Farmer Man thought the goatlings seemed a little restless this morning, so he decided to take them out for a walk.  A little ramble would do them good.  He was gone for a while, probably up to the big back field, let the Girls browse naturally on some of the willow trees that bisect our property.  He decided, apparently, to bring them by the house as the company was just getting up and may enjoying saying 'good morning' to the cute little goaties.  Well, a little pandemonium ensued as the Girls got a little frisky.  Jumping up on tables, kicking up their heels, into the garage, tearing at some Swiss Chard, going through the compost pail, knocking over buckets!  Our Goat Whisperer got them back under control and quickly herded them back to their pasture.  Now a little cleaning and disinfecting will have to go on, something that was not on the agenda for our 'day off'!

Friday, August 5, 2011

Nanking Cherry Jelly Time!

It's good to have extra hands.  So much is ready, all at once, in this odd growing year.  We're still picking and trying to jam raspberries, and the nanking cherries were soooo ready for picking.  So, put the Sisters to work on a lovely summer evening!  Niece Meg was interested in seeing the process of making jam or jelly so the sisters picked and Meg and I dripped the juice and discussed the process.  Too busy with tonights' Friday Night Farmers Market to actually make jelly, so the lovely red juice got frozen for now!  Next, the Evans sour cherries are just about ready for picking and yes, the raspberries are still going!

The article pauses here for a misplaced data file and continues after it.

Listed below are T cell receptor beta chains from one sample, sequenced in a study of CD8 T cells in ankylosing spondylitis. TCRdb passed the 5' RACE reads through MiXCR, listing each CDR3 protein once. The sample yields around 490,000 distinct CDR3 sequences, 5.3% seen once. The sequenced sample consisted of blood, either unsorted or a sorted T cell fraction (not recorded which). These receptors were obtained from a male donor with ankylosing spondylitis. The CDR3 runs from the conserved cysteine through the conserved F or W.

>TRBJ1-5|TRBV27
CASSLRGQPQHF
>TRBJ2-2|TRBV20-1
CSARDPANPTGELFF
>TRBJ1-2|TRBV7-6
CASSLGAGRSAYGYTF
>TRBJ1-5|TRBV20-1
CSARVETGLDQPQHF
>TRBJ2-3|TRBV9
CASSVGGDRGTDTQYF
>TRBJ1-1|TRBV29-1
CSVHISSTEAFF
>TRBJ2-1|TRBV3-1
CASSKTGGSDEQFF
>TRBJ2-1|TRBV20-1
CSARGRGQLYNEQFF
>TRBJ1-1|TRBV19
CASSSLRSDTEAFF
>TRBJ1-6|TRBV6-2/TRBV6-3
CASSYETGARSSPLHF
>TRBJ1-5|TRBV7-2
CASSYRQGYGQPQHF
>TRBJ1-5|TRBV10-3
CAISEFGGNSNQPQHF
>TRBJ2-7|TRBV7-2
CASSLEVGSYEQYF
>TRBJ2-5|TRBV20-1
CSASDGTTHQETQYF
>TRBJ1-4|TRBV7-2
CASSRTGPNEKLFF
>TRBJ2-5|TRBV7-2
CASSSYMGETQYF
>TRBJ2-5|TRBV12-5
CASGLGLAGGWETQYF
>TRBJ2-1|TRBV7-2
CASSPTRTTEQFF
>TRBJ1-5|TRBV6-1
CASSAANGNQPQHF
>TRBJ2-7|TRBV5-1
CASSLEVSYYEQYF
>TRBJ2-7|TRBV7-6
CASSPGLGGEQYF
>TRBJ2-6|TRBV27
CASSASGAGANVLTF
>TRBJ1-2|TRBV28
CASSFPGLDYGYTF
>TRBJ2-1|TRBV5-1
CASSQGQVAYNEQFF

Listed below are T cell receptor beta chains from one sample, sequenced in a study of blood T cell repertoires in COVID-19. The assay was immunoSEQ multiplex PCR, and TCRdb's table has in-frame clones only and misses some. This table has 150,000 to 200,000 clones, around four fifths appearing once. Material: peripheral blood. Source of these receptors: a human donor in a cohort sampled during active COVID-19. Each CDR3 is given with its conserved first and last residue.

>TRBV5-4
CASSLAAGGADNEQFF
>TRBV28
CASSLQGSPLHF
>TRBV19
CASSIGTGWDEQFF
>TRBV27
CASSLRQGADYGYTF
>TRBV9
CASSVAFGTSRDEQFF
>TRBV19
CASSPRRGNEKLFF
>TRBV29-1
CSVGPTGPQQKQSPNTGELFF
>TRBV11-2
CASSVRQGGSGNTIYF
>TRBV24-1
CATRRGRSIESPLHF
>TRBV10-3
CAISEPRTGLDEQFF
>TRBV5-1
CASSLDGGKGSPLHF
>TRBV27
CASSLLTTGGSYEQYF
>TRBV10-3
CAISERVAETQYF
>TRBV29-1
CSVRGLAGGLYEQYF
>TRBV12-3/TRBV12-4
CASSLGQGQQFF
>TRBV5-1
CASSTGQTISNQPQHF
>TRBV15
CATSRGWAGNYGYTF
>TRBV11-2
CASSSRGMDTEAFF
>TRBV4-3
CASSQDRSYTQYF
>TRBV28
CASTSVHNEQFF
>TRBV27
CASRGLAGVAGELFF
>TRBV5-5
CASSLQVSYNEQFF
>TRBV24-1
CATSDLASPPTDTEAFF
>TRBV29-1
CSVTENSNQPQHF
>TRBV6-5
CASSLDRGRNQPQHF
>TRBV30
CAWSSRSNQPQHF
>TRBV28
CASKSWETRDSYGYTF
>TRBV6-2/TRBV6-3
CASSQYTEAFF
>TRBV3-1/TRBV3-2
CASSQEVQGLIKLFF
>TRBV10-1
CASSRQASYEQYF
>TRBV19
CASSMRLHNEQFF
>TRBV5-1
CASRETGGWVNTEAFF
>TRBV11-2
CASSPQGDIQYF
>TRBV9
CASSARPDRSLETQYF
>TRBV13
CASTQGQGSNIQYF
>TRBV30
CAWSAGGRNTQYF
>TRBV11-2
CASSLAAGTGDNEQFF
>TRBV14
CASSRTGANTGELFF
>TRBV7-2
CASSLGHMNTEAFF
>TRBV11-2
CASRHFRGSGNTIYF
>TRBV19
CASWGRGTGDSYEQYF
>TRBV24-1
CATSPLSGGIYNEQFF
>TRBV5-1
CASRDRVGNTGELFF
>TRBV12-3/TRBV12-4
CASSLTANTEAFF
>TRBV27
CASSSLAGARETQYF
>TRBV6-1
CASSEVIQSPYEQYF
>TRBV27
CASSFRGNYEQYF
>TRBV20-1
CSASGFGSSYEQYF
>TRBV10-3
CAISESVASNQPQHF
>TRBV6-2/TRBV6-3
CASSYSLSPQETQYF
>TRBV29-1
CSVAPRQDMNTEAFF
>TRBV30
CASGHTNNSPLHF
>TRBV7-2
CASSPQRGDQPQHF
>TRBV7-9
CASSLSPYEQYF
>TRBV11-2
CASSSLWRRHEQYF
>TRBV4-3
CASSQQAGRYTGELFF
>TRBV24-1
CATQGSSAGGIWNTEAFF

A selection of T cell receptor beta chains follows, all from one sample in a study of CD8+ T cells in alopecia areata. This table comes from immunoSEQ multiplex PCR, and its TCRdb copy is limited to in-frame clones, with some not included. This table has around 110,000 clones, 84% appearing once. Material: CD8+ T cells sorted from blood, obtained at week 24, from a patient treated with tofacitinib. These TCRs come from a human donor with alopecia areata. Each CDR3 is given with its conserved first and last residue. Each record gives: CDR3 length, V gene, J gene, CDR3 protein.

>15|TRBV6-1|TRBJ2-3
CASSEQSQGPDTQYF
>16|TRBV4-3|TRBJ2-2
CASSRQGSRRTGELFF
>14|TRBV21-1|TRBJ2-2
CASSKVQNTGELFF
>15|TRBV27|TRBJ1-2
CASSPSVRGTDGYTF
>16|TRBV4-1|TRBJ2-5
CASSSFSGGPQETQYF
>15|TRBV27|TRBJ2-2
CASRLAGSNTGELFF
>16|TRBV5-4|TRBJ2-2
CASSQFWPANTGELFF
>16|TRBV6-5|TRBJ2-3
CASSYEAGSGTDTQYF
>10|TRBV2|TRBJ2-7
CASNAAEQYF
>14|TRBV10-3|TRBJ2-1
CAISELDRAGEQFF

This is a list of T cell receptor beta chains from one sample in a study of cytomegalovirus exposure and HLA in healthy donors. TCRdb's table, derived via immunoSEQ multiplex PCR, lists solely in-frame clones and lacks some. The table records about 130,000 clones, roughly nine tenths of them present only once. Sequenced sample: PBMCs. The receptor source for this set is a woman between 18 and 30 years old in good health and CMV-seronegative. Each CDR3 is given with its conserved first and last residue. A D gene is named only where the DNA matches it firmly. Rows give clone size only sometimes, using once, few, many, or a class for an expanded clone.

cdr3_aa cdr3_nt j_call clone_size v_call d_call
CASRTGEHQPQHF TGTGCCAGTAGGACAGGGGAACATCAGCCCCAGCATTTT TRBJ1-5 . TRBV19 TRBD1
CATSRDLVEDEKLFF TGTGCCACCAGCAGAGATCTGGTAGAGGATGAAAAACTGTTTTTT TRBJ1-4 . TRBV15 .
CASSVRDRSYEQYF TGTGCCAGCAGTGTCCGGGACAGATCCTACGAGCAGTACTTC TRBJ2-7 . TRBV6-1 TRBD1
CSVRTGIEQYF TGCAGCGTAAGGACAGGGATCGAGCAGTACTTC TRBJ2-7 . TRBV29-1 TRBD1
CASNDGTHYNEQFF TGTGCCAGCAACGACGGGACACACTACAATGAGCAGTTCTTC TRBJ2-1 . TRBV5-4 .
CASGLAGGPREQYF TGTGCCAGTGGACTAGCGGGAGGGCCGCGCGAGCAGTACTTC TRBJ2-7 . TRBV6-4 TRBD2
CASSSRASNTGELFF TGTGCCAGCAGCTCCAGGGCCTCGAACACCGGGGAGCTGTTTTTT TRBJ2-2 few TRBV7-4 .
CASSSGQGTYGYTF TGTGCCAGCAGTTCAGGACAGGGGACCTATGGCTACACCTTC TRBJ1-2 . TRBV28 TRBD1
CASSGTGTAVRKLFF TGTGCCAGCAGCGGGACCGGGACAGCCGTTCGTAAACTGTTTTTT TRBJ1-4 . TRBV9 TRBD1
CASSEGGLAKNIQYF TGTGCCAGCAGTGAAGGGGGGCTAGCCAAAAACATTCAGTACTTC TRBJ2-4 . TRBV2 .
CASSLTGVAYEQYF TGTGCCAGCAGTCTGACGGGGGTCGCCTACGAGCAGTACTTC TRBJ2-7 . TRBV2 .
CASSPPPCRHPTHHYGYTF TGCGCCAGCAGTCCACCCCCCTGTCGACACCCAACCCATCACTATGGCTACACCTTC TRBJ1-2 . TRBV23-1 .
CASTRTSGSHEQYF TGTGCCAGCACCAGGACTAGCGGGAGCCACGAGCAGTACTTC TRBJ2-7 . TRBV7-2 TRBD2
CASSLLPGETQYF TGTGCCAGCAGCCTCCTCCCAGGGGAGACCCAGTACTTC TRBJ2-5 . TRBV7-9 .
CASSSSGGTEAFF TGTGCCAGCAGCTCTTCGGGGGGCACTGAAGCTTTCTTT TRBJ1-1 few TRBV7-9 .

Tuesday, August 2, 2011

CSA for August 2, 2011

Putting the sisters and nieces to work!
A mix of weather, from cool to steamy hot, this week!  Things are growing quite well!  First good pick on zucchini; some for everybody!  Also, the first harvest of our hardneck garlic, and it is zingy!  Really flavorful: proceed with caution.  If you like garlic and you've only ever had the (to our taste buds) rather 'drab' stuff from the supermarket, you're going to love this!

Linda Boys kicked in some lovely edible pod Snow Peas for the Part Shares.  She also brought peas, which we combined with our first pick.  The interesting thing, always, is deciding on how to divide up the harvest because the quantity of the pick is never for certain.  We get back up to the work station, weigh the item and then decide if it divides nicely into twenty seven families or just enough for the Full Shares, or a good pick for the Part Shares.  Always, we're trying to remember who got what previously, so that each share gets a good shot at some of the 'rarer' items, like snow peas.